After all, if music is being used to promote SL – then it makes sense for LL to provide the follow-through and help those drawn to SL as a result of the theme to actually  connect with the in-world music scene – or whatever the chosen promotional theme is.

Of course, this isn’t the first time LL have sought to work with members of the community, and it would be unfair to cast it as such. But given the way in which LL has been perceived to be retreating from direct engagement with the community over the last few years – a perception they have contributed in no small part themselves – this move is to be commended. Hopefully, it’ll be the first step along the way to the Lab working more directly with members of the user community to better promote SL and reach out to potential users. Certainly, there are many powerful tools that can be used in this regard – such as machinima, something I’ve again discussed elsewhere – and the talent to leverage those tools is rich within SL itself. I’ve little doubt that were this talent to be harnessed, the results would be beyond anything LL have themselves been able to produce using this incredible medium.

In the meantime, credit and thanks must go to Strawberry, Harlow and the other contributors to the artwork for their time and effort. So why not take a look at their work for yourself? (Remember you’ll have to log-out of the SL website in order to display the log-in / splash page and see the images.)

With thanks to Strawberry Singh.

Marketplace: LL updates further, but communications hardly “regular”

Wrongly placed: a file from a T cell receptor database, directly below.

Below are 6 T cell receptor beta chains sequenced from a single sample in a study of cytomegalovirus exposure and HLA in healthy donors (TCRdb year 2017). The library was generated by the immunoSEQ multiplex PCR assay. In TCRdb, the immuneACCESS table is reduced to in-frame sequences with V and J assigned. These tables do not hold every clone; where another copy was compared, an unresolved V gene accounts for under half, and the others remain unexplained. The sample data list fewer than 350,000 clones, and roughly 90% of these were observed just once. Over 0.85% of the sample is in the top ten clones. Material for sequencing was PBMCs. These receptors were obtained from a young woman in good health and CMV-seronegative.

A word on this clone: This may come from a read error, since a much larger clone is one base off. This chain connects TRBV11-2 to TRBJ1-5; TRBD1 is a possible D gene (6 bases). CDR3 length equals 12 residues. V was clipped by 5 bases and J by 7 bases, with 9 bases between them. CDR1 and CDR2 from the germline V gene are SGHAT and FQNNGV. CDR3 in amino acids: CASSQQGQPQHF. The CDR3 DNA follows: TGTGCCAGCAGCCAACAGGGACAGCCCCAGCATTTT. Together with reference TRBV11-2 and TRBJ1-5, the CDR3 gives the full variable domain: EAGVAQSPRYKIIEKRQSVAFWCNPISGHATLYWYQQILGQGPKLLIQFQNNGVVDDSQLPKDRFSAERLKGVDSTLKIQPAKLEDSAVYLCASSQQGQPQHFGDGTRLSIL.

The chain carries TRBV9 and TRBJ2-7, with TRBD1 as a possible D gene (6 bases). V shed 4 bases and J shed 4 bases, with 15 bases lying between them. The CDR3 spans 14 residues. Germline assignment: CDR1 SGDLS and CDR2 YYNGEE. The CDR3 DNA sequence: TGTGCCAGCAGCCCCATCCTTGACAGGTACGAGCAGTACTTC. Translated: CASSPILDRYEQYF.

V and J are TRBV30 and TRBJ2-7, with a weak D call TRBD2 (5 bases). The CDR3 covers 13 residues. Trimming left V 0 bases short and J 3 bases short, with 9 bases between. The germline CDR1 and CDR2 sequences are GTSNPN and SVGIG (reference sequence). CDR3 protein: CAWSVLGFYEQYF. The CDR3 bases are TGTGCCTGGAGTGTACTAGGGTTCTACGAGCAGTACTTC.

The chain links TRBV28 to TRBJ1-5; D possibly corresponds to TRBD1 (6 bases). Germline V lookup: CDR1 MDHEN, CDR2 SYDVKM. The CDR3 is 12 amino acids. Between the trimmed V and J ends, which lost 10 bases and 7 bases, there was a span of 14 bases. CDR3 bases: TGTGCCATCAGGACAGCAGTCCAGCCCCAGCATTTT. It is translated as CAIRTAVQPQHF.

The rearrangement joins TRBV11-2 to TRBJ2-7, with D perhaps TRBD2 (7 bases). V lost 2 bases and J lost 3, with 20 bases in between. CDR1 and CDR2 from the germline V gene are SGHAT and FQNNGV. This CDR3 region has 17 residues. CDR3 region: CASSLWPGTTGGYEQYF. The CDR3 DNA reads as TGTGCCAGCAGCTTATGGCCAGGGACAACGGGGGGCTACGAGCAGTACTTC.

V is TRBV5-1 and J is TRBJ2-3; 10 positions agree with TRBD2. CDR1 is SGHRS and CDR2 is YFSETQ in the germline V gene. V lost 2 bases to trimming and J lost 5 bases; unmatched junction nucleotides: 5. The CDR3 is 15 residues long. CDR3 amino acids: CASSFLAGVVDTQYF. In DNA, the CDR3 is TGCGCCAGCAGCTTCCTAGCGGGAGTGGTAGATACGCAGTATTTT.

Linden Lab has issued a further brief update about the on-going Marketplace issues, to whit:

Today we updated Marketplace to address two of the top three outstanding issues:

  • WEB-4580: purchases are now delivered to recipients with the inventory name (which does not allow unicode characters). This will prevent future orders from getting stuck in the Being Delivered state due to this issue. In addition, all orders affected by this problem have been pushed through.
  • WEB-4587:  updates have been made to support updating store search results, which we will process over the next week; we continue to work on the issue related to mismatched data on listings. We do know that this issue has existed since September 2010 (during the migration from Xstreet to the Second Life Marketplace).

We continue to work on the other Marketplace JIRAs and will provide additional updates as soon as possible.

Menwhile, Rodvik has stepped in to defend how matters have been handled in terms of communications, stating on Twitter:

While it is true that the Commerce Team clearly engaged with individuals experiencing problems through the medium of e-mail exchanged, it is nevertheless also true that feedback on this matter in the broader sense has been severely lacking from the Lab, with little or nothing being posted to either the main forum thread on the WEB-4587 issues or the JIRA itself. This left many merchants both frustrated and feeling as if they’d been abandoned, while those who had received some feedback from the Lab via e-mail tried to pass on the information to a wider audience in lieu of LL doing so.